Falk continues with his analysis. "The identity of a team is a critical thing. When you get into concepts like theme parks, you need a clearly identifiable person to build around. And what is that worth? Just look at the Lakers. Who are they? The Celtics. Who are they? You used to know, but not anymore."
The scary point here is that if Mutombo is the Nuggets, he might break the Denver mint getting what Falk thinks he deserves. So, is Leiweke just going to shove all the new money straight to the tall man?
"I didn't say that," he says laughing. At this moment Mutombo himself walks into the president's office, bending at the waist to duck under the door frame, and sits in Leiweke's chair.
"As I was saying," continues the president, "he's a jerk and a rotten apple."
Mutombo nods and rocks in the chair. "I like this chair," he says.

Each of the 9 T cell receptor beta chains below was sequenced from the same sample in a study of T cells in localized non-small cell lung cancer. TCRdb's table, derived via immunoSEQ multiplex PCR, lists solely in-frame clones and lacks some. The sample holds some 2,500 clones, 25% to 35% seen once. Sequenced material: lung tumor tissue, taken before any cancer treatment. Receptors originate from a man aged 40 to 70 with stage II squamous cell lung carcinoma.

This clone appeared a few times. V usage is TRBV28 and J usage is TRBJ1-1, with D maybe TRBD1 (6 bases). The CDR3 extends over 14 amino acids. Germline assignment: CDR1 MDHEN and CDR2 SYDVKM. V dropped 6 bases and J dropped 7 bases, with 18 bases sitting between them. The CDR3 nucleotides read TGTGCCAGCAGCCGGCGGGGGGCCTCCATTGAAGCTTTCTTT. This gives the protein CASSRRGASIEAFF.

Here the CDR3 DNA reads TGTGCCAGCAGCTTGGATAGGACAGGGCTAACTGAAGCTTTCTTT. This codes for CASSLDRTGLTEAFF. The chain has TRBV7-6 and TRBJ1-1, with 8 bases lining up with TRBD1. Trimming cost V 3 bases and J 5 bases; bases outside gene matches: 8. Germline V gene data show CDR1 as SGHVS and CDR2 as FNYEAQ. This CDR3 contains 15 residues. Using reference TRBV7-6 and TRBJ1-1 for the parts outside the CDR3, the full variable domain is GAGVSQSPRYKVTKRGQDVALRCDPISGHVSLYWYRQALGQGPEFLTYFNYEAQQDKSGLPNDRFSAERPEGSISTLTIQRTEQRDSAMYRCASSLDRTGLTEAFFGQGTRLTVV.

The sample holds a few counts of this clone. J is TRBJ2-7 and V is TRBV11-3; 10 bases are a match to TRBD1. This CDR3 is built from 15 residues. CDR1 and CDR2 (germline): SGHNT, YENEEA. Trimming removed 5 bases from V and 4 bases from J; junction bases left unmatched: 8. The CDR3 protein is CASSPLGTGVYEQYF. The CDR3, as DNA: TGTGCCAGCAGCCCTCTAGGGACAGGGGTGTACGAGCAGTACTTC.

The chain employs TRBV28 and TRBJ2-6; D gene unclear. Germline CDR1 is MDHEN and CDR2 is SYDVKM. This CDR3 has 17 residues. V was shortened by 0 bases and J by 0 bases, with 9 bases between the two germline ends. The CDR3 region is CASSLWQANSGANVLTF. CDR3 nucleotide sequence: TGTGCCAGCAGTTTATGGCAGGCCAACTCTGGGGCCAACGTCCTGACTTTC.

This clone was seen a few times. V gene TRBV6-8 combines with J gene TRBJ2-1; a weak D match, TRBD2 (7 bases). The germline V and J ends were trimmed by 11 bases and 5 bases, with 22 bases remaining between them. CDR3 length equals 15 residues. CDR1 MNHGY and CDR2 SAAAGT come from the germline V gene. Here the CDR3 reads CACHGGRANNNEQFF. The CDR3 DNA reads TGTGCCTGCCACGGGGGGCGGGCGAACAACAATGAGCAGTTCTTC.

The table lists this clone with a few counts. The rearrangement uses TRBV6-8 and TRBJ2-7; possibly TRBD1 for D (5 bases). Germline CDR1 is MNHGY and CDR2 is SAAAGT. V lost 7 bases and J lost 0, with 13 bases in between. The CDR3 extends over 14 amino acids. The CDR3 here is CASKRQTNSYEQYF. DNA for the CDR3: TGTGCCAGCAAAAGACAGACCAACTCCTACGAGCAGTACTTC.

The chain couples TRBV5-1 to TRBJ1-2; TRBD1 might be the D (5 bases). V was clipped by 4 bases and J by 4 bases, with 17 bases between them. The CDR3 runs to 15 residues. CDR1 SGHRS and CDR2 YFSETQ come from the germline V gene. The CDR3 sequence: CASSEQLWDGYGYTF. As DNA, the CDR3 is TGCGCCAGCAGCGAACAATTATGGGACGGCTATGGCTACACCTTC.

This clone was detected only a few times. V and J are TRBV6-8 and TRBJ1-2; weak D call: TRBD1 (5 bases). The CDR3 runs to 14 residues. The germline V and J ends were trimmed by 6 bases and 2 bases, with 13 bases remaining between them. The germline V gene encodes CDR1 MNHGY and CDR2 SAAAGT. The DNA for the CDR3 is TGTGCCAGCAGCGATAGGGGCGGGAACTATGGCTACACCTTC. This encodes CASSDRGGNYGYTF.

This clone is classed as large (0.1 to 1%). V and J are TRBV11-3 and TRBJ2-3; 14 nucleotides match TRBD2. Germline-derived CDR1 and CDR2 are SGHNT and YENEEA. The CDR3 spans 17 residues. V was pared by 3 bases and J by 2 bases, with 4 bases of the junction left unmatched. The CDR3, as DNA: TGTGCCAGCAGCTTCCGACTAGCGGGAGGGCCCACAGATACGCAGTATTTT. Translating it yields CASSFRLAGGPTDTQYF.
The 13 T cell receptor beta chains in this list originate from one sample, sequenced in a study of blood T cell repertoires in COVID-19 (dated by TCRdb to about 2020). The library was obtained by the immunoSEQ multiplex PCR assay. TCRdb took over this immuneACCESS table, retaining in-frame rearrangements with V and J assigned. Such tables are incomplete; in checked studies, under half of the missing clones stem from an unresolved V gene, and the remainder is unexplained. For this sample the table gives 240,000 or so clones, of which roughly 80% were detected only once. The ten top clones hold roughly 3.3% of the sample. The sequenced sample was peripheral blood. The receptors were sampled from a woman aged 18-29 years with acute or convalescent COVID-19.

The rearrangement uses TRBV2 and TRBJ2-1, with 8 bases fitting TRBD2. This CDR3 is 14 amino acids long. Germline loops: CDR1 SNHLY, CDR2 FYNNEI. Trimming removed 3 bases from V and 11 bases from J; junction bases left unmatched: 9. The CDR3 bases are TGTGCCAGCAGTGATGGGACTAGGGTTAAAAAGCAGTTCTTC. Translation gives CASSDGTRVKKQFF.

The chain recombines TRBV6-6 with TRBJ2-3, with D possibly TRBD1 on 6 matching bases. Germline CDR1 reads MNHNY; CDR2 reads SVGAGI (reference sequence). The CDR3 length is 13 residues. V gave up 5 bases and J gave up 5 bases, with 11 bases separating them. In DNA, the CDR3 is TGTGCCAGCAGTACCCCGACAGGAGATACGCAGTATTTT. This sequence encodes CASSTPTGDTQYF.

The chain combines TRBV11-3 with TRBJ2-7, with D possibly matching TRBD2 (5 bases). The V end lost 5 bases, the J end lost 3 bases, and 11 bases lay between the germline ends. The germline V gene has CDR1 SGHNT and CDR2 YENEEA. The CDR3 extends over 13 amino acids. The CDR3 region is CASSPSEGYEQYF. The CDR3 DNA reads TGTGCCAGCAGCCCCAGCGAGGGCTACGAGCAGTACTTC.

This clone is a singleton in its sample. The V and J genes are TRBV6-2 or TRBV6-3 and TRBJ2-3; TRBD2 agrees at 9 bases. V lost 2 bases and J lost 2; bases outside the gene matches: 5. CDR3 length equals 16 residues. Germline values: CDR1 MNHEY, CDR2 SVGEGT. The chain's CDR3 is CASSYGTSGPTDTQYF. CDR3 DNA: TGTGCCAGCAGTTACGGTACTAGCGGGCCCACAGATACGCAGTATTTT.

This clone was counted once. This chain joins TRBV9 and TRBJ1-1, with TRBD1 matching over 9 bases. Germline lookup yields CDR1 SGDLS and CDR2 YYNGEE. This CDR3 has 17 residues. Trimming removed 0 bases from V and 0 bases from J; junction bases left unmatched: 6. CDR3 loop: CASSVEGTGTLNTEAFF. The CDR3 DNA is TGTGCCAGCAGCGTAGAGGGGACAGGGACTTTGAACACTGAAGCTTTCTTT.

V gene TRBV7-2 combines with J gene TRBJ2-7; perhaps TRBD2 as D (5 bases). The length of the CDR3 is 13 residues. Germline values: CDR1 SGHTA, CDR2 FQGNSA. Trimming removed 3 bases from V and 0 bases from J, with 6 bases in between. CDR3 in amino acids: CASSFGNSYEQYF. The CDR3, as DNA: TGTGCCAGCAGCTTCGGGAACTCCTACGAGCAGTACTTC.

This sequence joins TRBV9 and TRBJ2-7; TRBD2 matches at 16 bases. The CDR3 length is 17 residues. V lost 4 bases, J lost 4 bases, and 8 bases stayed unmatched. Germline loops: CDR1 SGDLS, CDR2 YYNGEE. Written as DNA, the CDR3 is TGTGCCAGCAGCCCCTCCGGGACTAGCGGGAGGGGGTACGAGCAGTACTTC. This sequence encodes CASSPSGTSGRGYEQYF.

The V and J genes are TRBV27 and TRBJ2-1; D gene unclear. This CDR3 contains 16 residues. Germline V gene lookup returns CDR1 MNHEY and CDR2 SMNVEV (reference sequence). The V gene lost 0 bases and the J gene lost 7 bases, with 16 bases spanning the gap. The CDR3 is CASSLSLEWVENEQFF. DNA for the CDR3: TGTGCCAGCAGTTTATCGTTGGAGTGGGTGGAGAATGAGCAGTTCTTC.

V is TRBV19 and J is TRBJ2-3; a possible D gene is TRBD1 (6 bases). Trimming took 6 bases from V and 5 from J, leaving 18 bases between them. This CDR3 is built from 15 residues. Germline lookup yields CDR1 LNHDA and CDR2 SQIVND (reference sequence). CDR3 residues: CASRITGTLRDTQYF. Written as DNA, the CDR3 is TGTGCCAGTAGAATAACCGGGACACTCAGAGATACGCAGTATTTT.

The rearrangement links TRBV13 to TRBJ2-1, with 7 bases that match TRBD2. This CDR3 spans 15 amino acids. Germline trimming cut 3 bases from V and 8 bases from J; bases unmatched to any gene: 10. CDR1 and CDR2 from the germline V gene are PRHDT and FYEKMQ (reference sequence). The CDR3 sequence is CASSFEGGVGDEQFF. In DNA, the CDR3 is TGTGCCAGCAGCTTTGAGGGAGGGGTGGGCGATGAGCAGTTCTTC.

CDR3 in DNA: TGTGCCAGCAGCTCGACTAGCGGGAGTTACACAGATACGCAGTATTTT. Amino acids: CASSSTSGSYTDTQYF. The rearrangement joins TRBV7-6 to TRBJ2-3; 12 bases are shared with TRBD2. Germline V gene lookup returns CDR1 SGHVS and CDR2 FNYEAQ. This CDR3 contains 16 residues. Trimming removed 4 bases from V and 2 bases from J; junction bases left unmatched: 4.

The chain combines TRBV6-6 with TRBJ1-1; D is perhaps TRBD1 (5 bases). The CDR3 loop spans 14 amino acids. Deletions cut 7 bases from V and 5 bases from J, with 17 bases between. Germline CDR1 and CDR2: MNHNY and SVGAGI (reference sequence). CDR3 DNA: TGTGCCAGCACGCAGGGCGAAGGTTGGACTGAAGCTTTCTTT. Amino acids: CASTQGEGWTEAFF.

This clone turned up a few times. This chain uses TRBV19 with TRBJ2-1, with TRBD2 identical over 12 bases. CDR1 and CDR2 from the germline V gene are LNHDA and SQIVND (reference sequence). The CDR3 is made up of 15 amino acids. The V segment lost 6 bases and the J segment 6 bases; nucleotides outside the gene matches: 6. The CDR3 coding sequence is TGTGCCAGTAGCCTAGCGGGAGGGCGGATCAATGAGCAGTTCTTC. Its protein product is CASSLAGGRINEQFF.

(the rest of that article can be read here: http://sportsillustrated.cnn.com/vault/article/magazine/MAG1005916/6/index.htm)
There are a number of things in that story that are quite troublesome. Considering the immediate future of the Leafs it could be a window into the future in the direction of a young Leafs team, with players in transition. With the many franchise names (Phil Kessel, Dion Phaneuf, James Reimer) being available as UFA's in 2014, Leafs fans could be forced re-visit the Harold Ballard curse.
History just doesn't line up with Leiweke. But he seems to be a guy who typically finds himself in the right places, at the right times, and does a wonderous job in taking all the credit. When the Colorado Avalanche won the Stanley Cup in 1996, it was a HOF studded lineup that included Forsberg, Sakic, Foote, and Roy. Not a bad place for an organization to build around.